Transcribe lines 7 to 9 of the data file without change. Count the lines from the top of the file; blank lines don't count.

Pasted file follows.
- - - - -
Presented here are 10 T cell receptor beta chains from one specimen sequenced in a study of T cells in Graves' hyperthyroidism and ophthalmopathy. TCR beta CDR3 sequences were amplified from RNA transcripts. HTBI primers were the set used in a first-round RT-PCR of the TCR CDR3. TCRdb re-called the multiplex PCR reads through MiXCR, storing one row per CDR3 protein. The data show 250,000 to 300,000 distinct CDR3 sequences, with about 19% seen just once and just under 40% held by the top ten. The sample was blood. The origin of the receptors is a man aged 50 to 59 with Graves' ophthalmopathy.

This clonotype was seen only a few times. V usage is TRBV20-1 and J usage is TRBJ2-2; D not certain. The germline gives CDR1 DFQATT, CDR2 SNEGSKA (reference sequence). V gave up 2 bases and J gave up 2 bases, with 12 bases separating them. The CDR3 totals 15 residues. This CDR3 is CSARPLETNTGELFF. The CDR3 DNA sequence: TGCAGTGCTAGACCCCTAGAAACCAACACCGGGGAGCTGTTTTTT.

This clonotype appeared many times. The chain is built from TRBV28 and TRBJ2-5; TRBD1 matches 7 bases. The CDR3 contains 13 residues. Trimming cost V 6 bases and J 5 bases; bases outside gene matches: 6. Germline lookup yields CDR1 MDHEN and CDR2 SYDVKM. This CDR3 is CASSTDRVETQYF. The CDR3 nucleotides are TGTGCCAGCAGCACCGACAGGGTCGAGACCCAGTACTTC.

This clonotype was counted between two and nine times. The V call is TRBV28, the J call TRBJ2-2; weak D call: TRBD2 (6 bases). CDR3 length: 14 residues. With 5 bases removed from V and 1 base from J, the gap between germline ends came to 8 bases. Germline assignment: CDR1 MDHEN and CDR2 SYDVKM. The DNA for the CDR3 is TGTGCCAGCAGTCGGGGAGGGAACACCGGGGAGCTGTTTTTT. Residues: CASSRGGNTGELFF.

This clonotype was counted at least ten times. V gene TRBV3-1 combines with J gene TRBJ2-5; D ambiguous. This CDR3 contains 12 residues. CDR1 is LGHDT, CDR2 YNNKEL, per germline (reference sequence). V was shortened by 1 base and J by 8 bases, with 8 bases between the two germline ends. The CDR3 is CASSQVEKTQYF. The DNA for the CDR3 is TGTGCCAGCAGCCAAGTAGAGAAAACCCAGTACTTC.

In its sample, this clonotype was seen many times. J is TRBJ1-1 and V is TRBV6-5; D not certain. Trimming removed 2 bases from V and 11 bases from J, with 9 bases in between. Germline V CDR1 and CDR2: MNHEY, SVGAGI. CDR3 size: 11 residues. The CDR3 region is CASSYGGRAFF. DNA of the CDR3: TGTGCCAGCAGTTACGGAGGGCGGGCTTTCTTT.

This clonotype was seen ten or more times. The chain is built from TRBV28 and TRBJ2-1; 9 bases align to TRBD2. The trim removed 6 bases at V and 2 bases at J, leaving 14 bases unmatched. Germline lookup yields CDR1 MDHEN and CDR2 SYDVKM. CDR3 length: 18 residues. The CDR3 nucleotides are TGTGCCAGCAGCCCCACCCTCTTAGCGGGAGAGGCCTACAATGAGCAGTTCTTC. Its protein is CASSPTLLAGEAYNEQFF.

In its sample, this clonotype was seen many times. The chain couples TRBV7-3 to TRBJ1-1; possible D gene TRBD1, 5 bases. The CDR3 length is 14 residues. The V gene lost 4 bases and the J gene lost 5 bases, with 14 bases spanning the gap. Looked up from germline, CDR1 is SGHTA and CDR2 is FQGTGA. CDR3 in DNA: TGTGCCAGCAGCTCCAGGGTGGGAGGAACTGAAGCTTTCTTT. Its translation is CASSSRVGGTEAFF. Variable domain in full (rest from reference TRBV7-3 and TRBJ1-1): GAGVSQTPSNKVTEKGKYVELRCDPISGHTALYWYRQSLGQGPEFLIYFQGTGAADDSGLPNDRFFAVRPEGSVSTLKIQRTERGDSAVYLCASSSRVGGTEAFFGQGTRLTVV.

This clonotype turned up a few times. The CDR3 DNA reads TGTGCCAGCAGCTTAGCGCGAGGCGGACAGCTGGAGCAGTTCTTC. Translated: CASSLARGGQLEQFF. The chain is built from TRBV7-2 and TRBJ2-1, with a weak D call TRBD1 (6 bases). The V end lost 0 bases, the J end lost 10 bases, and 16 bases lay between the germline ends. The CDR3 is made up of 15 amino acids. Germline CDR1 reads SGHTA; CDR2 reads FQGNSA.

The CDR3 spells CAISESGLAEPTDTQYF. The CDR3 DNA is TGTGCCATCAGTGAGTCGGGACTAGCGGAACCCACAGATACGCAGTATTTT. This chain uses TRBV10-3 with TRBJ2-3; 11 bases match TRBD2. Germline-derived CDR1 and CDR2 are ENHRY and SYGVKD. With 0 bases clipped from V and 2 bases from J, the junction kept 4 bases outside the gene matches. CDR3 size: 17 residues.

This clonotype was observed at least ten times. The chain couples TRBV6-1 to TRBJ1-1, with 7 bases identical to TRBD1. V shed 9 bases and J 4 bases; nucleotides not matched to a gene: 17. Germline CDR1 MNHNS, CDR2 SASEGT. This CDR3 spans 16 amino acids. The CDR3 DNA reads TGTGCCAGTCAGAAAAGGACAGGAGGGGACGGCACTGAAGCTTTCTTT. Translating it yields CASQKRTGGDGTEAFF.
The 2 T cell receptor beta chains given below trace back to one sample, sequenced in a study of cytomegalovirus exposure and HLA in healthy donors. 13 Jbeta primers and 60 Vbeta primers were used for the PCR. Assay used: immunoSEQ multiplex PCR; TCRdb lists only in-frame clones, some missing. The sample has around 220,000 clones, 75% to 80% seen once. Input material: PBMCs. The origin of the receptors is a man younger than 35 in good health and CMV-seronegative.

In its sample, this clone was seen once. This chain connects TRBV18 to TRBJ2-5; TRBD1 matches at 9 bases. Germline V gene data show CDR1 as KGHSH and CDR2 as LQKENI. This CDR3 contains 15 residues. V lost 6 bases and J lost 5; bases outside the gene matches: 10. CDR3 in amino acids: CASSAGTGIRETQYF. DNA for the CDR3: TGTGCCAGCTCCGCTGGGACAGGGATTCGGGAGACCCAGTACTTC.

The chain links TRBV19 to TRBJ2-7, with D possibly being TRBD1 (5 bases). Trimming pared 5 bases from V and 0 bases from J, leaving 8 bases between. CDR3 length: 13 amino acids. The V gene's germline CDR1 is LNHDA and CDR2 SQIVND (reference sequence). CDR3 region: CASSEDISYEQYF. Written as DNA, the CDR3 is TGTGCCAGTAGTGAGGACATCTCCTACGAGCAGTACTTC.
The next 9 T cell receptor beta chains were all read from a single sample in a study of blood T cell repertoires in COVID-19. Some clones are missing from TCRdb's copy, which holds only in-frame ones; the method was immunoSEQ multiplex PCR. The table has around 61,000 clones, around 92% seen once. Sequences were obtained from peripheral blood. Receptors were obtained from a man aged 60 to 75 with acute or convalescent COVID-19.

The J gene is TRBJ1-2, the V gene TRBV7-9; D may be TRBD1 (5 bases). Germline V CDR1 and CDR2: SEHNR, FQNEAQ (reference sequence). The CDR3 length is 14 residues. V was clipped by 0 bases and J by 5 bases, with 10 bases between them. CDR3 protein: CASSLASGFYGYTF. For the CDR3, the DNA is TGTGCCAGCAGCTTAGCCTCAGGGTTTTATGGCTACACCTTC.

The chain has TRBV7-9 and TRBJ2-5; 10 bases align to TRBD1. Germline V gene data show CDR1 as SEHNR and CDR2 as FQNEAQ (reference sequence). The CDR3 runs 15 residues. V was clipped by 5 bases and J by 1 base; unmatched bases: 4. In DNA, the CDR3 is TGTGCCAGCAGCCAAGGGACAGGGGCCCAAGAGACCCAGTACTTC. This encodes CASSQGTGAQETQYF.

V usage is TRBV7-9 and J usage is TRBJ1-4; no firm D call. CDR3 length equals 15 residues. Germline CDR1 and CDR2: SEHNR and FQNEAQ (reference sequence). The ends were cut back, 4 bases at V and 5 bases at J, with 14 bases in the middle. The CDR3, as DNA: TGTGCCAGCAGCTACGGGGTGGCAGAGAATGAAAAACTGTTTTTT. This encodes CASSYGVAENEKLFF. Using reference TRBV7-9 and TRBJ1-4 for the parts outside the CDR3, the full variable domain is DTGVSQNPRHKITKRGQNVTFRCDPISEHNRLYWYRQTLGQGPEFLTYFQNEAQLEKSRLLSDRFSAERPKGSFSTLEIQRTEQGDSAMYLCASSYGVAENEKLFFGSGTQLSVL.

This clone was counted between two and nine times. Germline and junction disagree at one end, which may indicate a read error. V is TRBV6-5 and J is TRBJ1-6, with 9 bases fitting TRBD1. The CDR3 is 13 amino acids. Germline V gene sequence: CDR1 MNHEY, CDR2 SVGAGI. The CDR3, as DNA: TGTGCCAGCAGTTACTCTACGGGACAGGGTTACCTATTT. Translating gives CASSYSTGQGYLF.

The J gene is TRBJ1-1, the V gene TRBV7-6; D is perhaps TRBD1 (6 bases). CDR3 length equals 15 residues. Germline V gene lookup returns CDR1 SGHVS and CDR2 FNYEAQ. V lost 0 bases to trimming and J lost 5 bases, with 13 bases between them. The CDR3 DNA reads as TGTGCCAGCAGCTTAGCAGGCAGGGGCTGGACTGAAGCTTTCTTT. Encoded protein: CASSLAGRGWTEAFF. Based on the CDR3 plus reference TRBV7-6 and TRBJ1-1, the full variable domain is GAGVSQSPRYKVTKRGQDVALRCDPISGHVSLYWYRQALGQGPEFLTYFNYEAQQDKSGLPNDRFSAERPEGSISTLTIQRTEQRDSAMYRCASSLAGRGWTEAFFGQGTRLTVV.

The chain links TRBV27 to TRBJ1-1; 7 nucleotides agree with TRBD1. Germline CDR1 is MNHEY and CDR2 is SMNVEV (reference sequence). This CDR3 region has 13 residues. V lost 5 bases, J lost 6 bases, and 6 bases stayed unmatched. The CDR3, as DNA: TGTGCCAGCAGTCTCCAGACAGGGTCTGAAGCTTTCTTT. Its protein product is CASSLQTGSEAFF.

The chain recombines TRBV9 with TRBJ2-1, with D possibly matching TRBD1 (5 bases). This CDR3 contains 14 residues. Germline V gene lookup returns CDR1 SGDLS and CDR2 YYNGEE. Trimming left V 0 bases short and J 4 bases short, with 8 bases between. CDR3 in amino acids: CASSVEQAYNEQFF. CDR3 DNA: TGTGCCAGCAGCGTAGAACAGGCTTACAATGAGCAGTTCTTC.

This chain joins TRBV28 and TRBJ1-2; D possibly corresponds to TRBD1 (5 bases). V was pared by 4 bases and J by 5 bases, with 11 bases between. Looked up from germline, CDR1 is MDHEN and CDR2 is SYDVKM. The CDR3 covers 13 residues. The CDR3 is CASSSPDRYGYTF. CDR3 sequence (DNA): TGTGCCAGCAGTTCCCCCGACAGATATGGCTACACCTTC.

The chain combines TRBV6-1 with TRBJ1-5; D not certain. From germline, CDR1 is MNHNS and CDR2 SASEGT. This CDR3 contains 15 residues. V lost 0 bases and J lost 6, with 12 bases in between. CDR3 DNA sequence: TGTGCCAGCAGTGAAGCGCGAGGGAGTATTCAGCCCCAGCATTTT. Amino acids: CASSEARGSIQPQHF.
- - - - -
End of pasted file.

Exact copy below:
This clonotype was seen ten or more times. The chain is built from TRBV28 and TRBJ2-1; 9 bases align to TRBD2. The trim removed 6 bases at V and 2 bases at J, leaving 14 bases unmatched. Germline lookup yields CDR1 MDHEN and CDR2 SYDVKM. CDR3 length: 18 residues. The CDR3 nucleotides are TGTGCCAGCAGCCCCACCCTCTTAGCGGGAGAGGCCTACAATGAGCAGTTCTTC. Its protein is CASSPTLLAGEAYNEQFF.

In its sample, this clonotype was seen many times. The chain couples TRBV7-3 to TRBJ1-1; possible D gene TRBD1, 5 bases. The CDR3 length is 14 residues. The V gene lost 4 bases and the J gene lost 5 bases, with 14 bases spanning the gap. Looked up from germline, CDR1 is SGHTA and CDR2 is FQGTGA. CDR3 in DNA: TGTGCCAGCAGCTCCAGGGTGGGAGGAACTGAAGCTTTCTTT. Its translation is CASSSRVGGTEAFF. Variable domain in full (rest from reference TRBV7-3 and TRBJ1-1): GAGVSQTPSNKVTEKGKYVELRCDPISGHTALYWYRQSLGQGPEFLIYFQGTGAADDSGLPNDRFFAVRPEGSVSTLKIQRTERGDSAVYLCASSSRVGGTEAFFGQGTRLTVV.

This clonotype turned up a few times. The CDR3 DNA reads TGTGCCAGCAGCTTAGCGCGAGGCGGACAGCTGGAGCAGTTCTTC. Translated: CASSLARGGQLEQFF. The chain is built from TRBV7-2 and TRBJ2-1, with a weak D call TRBD1 (6 bases). The V end lost 0 bases, the J end lost 10 bases, and 16 bases lay between the germline ends. The CDR3 is made up of 15 amino acids. Germline CDR1 reads SGHTA; CDR2 reads FQGNSA.